Decrease In Funds

Borrowing from your retirement plan has a wide variety of effects that can be felt immediately as well as far into the future. One of the biggest effects that this borrowing will have is the reduction in funds in the account. Not only are you removing the money you’ve put in; you’re also limiting the account’s ability to earn interest. The entire reason for saving for retirement is to have money available to use after you have stopped working. If you start taking money out of the plan, that is money that cannot be used during your retirement years.

Increased Taxes And Fees

Money obtained from a retirement account may be subject to additional taxes and penalty fees, costing you more than other types of loans or credit. Some of these penalties may be avoided if you’re able to pay back the money into the account within a predetermined time period, but most withdrawals from retirement accounts are made due to financial hardship, lessening the chances that you will be able to return the money. If you cannot pay the money back in time, tax-free deferrals into your account that were withdrawn will be taxed at the maximum amount allowed at tax time.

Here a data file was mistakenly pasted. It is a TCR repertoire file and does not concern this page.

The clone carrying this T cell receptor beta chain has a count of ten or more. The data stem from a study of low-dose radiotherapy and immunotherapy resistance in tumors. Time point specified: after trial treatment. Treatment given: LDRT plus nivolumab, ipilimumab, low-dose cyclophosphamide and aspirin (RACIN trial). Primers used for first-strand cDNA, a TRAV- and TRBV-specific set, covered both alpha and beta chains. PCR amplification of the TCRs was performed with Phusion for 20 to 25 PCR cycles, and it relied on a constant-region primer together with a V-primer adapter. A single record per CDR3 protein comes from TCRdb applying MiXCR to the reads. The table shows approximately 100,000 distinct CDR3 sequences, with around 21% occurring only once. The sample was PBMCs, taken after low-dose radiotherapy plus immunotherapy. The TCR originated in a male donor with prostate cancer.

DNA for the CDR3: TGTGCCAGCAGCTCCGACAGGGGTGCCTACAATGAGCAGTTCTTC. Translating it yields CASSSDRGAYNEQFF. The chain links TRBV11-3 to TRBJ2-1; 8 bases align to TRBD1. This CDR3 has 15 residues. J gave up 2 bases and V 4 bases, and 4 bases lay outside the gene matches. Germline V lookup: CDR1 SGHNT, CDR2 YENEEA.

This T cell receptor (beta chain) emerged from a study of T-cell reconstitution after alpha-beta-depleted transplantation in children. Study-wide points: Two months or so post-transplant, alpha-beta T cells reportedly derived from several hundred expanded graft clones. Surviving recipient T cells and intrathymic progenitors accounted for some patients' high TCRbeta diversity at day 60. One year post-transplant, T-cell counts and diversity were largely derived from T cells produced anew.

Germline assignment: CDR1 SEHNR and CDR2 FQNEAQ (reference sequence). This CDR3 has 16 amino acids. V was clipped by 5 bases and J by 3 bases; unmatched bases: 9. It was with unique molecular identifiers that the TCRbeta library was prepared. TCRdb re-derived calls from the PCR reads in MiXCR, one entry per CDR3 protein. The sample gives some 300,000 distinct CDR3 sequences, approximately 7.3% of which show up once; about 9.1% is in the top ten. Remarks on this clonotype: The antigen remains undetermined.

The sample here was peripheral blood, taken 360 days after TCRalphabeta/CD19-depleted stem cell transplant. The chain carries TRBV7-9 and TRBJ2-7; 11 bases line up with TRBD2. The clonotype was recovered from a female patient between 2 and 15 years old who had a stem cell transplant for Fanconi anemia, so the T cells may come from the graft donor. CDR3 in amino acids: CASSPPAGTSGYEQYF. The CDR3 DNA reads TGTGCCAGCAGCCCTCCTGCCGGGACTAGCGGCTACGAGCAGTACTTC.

Lower Payouts After Retirement

Withdrawing or borrowing money from your retirement account can result in lower payouts during your retirement years. The amount that you receive each month during your retirement years is based on the amount of money in the account and the length of time you expect to be making withdrawals from the account. If you would like to see how the withdrawal could affect your account monetarily, use one of the various annuity calculator programs available on the internet to calculate the changes. What you discover may change your mind about the wisdom of borrowing money from your retirement account.


Photo credit:  Images_of_Money